have a beautiful weekend.

Wednesday, November 16, 2005

what was u readin?

slate ran an article today where various quasi-famous people, primarily writers, indicate the book they liked most in college. this question is kinda trite, and certainly invites pretentiousness. but i still think it's an interesting one.

so that's what i'm asking. what is the book you read in college, preferably but not necessarily in class, that you most distinctly remember reading, the one that best did it for you at age 19. my pick: aristotle's nicomachean ethics. anyone else care to weigh in? i'm looking at you, mild-mannered classicist.

it was only a matter of time...

...'til the university of miami football team put out a rap song. that magical cut is the "7th Floor Crew". it would seem that some of the 'canes lives on the 7th floor of a campus dorm. we are also lead to believe that the squad has a pretty easy time getting laid in said dorm. give it a listen, it's ridiculous.

ps- viele dank to k. bowman for calling this jewel to 4KS's attention.

Tuesday, November 15, 2005

your own back yard.

i watched this anti-walmart documentary last night. you might have heard about it, it's called "the high cost of low cost." it was decent, basically what you'd expect (effect on locally owned business, mistreatment of employees, production standards). if you get a chance, you should take a look.

anyway, the most interesting point came in the leadup to the film, when an education professor spoke for a few minutes about "the working poor." chew on this factoid: of all the municipalities in the US with 100k+ populations, athens-clarke county has the 7th highest poverty rate. yup. athens is the 7th poorest city in the US. 28% of athens-clarke residence live below the poverty level (despite the fact that athens has fairly low unemployment). the top ten was deteriorating rust-belt cities like newark NJ and flint MI. and athens. don't know what anyone should/could be done, just wanted to share.

Monday, November 14, 2005

wrong, wrong, wrong.

most political issues are complicated. as a cool OU economics professor once said in answering a student's query, "like with most important questions, the answer depends." that's true, and while i have fairly clearcut views on many things, i pride myself on being ever the relativist [a word many people use derisively]. iraq, separation of church and state, the patriot act, affirmative action, abortion, the alaskan wildlife reserve... i have very decided views on these contentious issues, but i do at least recognize the moral, ethical, and legal complexities.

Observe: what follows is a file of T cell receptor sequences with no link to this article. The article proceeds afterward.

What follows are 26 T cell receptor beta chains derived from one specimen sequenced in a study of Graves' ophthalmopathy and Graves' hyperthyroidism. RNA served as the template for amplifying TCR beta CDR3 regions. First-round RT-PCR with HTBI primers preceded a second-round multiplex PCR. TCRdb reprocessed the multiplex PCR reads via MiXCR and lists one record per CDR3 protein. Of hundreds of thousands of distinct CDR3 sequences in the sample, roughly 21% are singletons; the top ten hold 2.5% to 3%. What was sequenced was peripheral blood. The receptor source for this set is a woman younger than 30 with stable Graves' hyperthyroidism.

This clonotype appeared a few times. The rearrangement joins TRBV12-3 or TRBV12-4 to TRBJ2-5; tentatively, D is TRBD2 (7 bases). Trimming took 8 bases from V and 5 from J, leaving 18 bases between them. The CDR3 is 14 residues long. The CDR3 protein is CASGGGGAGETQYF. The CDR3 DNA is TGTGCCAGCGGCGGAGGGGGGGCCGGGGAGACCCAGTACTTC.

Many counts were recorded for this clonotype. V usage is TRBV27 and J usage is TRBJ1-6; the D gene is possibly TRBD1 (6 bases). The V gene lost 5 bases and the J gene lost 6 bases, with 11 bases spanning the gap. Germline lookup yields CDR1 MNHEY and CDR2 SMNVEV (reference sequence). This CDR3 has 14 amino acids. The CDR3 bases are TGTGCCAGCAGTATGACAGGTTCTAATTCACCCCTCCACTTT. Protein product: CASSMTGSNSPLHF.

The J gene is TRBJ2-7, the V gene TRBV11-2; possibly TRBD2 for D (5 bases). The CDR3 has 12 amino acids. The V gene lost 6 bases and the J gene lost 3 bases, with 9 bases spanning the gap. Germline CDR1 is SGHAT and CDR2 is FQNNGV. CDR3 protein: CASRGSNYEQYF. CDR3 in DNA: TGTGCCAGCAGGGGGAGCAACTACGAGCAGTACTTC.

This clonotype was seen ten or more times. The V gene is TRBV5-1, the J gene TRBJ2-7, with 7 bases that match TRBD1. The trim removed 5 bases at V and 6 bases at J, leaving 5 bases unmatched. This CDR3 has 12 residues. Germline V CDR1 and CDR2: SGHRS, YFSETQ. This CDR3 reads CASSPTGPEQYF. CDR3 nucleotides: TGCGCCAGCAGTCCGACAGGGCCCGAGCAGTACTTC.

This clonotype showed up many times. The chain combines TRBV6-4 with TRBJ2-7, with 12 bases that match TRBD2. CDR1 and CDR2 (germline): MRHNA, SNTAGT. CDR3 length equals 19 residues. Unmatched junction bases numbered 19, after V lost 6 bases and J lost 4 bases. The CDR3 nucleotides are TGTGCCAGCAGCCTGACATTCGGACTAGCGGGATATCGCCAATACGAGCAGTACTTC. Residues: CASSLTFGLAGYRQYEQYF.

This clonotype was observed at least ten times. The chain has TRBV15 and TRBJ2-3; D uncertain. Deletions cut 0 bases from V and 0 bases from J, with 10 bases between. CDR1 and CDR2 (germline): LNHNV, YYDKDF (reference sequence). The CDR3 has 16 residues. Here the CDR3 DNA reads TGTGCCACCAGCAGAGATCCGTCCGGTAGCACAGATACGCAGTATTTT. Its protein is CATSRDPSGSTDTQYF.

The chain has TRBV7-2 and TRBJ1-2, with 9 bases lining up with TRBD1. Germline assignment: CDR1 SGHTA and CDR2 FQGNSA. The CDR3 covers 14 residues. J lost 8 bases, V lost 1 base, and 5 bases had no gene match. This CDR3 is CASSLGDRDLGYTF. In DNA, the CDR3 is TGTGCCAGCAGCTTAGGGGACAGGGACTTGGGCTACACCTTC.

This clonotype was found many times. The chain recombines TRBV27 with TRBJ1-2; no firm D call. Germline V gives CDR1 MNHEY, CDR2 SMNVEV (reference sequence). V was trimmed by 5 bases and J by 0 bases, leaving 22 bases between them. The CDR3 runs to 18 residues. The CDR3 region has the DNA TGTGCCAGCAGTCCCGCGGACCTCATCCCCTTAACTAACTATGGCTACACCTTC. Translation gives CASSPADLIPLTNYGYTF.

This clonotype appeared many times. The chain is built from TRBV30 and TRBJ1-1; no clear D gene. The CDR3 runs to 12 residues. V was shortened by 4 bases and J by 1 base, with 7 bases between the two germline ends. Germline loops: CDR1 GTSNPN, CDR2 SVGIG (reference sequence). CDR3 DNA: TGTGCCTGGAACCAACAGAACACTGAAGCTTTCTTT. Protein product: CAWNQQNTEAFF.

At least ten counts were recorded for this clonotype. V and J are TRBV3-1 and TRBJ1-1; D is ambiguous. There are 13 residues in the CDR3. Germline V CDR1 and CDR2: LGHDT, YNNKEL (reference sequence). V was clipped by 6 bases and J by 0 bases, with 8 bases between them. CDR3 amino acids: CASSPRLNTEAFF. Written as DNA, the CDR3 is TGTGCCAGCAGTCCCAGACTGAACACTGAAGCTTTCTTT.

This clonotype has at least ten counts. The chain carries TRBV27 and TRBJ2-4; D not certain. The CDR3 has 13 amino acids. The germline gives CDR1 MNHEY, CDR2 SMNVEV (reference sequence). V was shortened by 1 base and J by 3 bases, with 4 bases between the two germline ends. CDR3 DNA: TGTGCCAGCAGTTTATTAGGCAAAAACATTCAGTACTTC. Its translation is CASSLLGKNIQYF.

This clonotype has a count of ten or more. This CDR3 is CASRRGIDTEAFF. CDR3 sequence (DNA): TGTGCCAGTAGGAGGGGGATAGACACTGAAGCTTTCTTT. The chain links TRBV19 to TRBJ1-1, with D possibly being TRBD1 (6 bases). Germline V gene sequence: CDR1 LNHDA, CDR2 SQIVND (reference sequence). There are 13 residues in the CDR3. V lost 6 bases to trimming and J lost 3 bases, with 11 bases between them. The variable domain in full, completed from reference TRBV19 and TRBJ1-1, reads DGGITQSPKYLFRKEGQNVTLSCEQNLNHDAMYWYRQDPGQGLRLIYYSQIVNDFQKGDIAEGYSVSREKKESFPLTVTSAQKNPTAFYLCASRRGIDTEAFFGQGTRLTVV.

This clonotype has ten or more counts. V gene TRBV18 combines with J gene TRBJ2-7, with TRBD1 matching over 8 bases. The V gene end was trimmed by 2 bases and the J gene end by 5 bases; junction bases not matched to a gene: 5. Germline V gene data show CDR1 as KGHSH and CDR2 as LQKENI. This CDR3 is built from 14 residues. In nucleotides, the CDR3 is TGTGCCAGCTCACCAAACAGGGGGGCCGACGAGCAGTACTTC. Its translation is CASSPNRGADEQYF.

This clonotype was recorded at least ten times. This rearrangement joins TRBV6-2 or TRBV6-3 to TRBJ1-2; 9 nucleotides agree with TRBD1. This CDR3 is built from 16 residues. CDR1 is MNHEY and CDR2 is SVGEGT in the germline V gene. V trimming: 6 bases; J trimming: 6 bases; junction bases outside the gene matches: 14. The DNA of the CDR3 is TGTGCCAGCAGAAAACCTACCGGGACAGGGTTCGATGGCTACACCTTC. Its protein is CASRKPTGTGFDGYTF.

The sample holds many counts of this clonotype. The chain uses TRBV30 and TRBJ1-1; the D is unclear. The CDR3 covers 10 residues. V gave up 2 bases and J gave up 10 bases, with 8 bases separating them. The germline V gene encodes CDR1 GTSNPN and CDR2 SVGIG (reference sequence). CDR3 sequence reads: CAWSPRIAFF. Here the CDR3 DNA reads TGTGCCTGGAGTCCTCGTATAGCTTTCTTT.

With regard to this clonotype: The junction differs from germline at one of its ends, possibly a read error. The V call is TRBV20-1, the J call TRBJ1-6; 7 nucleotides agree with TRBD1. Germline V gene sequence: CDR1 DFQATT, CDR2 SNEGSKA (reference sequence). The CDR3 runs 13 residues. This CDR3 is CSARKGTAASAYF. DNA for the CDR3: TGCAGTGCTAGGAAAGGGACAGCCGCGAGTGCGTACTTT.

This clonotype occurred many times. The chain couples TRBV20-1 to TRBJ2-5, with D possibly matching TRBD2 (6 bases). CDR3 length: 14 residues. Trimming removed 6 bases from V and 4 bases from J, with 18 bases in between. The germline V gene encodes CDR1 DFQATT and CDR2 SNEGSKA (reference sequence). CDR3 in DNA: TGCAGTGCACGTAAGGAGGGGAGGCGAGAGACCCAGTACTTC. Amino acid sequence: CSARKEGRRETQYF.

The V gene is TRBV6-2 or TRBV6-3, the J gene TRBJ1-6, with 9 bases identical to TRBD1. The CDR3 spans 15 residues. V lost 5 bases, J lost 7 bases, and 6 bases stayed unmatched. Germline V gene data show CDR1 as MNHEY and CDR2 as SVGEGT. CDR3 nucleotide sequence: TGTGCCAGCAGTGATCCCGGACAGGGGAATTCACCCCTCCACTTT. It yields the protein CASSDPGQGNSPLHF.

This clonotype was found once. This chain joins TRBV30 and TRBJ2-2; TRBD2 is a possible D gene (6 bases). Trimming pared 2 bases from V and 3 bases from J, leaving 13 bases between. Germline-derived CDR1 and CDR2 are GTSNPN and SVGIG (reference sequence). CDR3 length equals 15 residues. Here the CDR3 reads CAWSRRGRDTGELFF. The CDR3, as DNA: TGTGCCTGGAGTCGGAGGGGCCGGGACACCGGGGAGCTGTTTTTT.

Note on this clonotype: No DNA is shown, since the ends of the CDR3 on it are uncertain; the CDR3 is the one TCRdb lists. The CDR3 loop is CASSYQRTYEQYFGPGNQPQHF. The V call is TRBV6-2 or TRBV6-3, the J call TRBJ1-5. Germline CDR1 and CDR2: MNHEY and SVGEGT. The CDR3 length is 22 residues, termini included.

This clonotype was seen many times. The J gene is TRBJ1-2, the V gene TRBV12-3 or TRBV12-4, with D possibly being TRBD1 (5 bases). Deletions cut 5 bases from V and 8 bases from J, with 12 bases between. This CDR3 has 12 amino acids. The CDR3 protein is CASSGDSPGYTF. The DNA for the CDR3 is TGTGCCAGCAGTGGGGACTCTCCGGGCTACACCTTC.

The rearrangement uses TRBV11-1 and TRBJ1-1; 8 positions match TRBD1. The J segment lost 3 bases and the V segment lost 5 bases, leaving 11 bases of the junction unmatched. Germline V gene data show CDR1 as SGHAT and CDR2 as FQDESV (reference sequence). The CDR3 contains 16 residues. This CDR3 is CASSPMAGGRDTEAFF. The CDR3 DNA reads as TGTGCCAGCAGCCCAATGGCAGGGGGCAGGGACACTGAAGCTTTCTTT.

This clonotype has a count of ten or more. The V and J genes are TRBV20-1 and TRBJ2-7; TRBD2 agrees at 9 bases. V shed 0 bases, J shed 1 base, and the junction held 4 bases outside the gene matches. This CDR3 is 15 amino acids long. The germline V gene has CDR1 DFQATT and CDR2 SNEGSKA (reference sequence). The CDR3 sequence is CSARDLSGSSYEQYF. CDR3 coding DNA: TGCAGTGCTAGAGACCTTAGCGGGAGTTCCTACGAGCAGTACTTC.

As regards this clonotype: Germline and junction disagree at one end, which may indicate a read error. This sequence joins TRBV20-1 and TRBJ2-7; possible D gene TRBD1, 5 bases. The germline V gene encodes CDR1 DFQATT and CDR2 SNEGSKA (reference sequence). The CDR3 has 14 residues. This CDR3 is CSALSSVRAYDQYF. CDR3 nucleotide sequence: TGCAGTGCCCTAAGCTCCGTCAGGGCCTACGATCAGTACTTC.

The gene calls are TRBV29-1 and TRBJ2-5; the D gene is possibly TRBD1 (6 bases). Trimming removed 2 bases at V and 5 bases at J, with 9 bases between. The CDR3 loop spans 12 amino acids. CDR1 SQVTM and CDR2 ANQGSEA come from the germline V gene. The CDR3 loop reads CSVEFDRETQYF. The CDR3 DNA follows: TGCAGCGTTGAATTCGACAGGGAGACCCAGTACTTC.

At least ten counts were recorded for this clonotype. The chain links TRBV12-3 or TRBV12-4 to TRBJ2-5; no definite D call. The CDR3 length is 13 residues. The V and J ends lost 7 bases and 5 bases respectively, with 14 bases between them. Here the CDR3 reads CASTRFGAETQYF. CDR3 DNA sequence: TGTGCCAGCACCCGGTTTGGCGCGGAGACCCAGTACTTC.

there is one "political" issue, however, on which i don't think see any room for disagreement. i'm not saying it's necessarily the most important, but it is the most clearcut: treatment of detainees. or rather, the administrations assertion that we owe NO standard of care to aliens who are being detained abroad. treaties on torture, treaties on treatment of enemy combatants in time of war, the constitution... let them all be damned [or blatantly misconstrued]. the american government's position is that we can do whatever we want to these people, for as long as we want to do it. the notion is as absurd and offensive as its legal underpinnings are fallacious and fraudulent. what's going on right now in quantanamo bay [and lots of other places, only a small portion of which we hear about] will be remembered just as tragically as the WW2 internment camps.

anyway, i got started on this pontification because of a really good article in slate discussing the same. i implore you to read it. the sarah silverman piece is good, too.

Friday, November 11, 2005

joy in the face of a boy!

have you ever seen someone look happier than this bangladeshi child? i hope all 4KS readers smile like this some time over the weekend.

Wednesday, November 09, 2005

the boss and the sauce.

here's ben makin and i on halloween at the 40 watt. my t-shirt reads "i used to be in a wilco cover band." can you guess who i'm dressed as? and yes, i am sucking on a tootsie pop.

time to move on.

on monday i saw the newest jim jarmusch film, "broken flowers". it was pretty good. bill murray is the man, and anything he does will always be ok with me.

however, i was a little disheartened by the film as well. this movie basically marks the fourth straight starring role in which murray has played the same character. it's a fantastic schtick, and we're all sorry he didn't get the oscar nod he so dearly wanted, but it's time to move on. bill, for the sake of all who love your work, let your next film take you in another direction.

Tuesday, November 08, 2005

the saucy legend, vol. 3

it is time for another installment of the sauce's legendary tales of woo. this particular episode took place a couple years back on a sunny north campus afternoon whilst our handsome protagonist played croquet with members of the 4KS staff. in the midst of his inevitable defeat on the pitch, the sauce called our attention to a young lady sauntering by and settling down for a leisurely read some 40 yards away:

SAUCE: check out that chick.

[your humble narrator]: yeah, no shit.

S: i'm gonna go talk to her.

MCSQUARED: what are you gonna say?

S: i don't know.

[narrator]: why don't you ask her to go get a smoothie with you.

GHOSTFACE: no way, saucy.

S: that's exactly what i'm gonna do.

the sauce confidently strode directly up to the young lass and engaged her in some charming banter. sure enough, 15 minutes later the sauce was outside smoothie planet enjoying a "yo' adriane" with that same lucky lady. while saucy was not able to bed down his prey, the sauciness of that cold approach could not be contested.